There is at least one area in diving where the weight trade off might be a positive, and that is in rebreather diving. Using even aluminum tanks in some units will make a diver extremely negative when using a wetsuit, especially when necessary trim weights are added to the top of the unit to maintain horizontal trim. This results in much faster use of diluent just to fill the BC just to offset the negative bouyancy. A lightweight carbon fiber tank would be a great benefit. Even if the maximum pressure could not be obtained, as long as the gas volume was sufficient at 3000 psi, this would be an improvement over traditional metal tanks.This has been talked about before - its a weight trade off. Your tank may be lighter but you'll need to weight down more somewhere else to make up for it.But they do use them in TurkeyBecause scuba tanks must be certified to be filled with compressed gas (usually compressed air) they have to be inspected by instruments with currently only inspect metal tanks. The tanks are manufactured in one of two alloys - pressed steel or aluminum. Even if you could find a manufacturer of a carbon fiber tank - you would not be able to get it filled at any SCUBA facility.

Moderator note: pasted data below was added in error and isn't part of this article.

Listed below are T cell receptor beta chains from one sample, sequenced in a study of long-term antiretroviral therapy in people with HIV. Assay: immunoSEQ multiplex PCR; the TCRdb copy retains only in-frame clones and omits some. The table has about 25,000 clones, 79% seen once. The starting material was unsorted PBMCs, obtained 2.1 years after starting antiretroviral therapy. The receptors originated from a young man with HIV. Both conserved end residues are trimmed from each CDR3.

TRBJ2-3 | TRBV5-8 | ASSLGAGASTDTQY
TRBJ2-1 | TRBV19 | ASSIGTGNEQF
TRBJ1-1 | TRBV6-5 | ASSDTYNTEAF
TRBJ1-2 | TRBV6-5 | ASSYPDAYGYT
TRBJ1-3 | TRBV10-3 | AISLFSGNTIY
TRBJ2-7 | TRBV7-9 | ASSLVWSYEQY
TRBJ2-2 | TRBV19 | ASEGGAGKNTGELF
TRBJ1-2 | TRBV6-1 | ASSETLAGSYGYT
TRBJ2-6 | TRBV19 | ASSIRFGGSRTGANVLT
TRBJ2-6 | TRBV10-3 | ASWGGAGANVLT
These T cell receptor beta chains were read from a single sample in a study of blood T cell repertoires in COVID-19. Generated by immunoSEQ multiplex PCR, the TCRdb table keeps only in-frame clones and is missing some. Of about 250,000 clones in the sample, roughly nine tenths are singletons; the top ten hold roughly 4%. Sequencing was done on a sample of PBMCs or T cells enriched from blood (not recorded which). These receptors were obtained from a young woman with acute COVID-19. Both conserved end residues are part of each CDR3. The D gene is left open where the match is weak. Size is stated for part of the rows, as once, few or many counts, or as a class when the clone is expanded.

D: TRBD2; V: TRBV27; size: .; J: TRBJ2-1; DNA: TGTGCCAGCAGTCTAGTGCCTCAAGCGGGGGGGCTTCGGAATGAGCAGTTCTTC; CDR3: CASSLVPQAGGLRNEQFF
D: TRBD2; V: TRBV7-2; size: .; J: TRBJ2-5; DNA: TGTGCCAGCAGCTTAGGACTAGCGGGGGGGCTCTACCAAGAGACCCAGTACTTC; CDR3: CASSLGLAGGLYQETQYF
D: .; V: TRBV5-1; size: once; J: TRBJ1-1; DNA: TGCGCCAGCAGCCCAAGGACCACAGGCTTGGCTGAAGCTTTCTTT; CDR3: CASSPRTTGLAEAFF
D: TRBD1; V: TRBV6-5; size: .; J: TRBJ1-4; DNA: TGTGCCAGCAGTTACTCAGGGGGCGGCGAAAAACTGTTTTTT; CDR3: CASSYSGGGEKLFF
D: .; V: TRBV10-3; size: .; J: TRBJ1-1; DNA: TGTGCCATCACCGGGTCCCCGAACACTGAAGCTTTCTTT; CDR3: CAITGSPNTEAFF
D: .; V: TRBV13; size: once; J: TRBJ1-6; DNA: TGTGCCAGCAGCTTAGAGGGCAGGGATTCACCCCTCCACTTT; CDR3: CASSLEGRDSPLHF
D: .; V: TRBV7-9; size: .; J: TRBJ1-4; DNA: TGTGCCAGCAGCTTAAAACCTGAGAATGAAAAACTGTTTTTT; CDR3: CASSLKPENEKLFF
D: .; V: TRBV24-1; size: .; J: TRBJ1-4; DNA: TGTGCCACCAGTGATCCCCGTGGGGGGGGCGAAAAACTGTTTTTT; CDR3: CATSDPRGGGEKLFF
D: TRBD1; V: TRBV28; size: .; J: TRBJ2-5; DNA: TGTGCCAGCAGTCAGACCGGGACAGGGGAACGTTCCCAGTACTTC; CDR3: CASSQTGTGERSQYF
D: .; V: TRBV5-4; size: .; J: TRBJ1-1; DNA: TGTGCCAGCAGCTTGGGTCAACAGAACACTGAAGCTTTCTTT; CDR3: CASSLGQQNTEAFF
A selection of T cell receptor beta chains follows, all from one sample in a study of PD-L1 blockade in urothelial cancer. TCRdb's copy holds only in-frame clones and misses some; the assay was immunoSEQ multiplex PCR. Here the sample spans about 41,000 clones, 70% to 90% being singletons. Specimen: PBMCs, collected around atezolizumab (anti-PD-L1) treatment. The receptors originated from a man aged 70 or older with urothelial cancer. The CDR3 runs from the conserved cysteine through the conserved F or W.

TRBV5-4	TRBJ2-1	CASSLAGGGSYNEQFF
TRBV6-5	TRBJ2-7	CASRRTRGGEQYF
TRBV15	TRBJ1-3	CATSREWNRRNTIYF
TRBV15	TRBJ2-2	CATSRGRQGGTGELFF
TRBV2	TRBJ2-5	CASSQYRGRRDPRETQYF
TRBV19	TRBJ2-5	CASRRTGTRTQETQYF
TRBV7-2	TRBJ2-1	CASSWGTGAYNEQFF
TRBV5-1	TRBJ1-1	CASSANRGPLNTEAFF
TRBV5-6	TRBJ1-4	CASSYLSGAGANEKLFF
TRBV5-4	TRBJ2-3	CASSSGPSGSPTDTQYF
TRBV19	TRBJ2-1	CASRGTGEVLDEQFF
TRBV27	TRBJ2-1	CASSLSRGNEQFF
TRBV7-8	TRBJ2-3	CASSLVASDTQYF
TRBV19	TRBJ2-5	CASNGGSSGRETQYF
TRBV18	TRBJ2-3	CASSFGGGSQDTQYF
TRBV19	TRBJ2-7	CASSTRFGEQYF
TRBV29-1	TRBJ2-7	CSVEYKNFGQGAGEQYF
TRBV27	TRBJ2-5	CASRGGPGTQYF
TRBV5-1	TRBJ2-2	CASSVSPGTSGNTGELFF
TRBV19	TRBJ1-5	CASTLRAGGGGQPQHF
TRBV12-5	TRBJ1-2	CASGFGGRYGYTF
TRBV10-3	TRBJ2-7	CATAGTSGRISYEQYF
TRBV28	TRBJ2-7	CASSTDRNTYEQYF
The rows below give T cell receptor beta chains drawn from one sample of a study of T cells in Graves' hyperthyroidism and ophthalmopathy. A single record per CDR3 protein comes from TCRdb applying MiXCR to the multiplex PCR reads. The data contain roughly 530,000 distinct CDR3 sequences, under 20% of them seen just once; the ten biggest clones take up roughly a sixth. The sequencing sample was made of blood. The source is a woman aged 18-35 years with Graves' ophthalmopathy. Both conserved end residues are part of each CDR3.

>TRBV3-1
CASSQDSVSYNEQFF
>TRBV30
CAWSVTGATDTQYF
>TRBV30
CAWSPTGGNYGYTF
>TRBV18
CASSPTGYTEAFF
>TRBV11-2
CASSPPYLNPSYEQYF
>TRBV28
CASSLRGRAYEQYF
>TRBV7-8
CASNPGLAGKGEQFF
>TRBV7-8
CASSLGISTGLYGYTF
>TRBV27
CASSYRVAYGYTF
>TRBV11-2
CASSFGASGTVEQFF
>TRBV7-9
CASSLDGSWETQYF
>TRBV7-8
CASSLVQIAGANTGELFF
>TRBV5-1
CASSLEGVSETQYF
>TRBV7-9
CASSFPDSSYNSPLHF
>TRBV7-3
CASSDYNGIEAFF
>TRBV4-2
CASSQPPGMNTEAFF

helium is a noble gas, it doesn't get made into anything. It's used to inflate balloons and blimps since it's lighter than air. It is also used in some (very deep) scuba diving.
Poison gas (of several varieties, including chlorine, mustard gas, and phosgene) was used in WW I, but tanks weren't used until WW II.
The interesting thing about scuba diving, is legally, there are no licenses or certifications required. The problem arises, however, that while scuba is an extremely safe sport, some training is required to make it safe. And from a liability standpoint, dive shops, and dive resorts will not rent gear, or take people diving unless they can show a scuba license (or C-Card - certification card) from a recognized training agency.You can take classes locally or online that teach scuba diving, and upon graduation from the class, a certification card (which resembles a credit card) with your name, date certified, etc is given. That card will be required in most any location in order to dive.There are different levels of certification, Open Water Scuba Diver, Advanced Scuba Diver, Rescue Diver, Divemaster, Instructor, etc, and by taking additional classes, someone can gather more experience, education and certifications.Beyond recreational diving, there are courses for technical diving including deep, mixed gas, cave diving, etc, and there are also commercial dive courses covering everything from underwater welding, inspection, etc.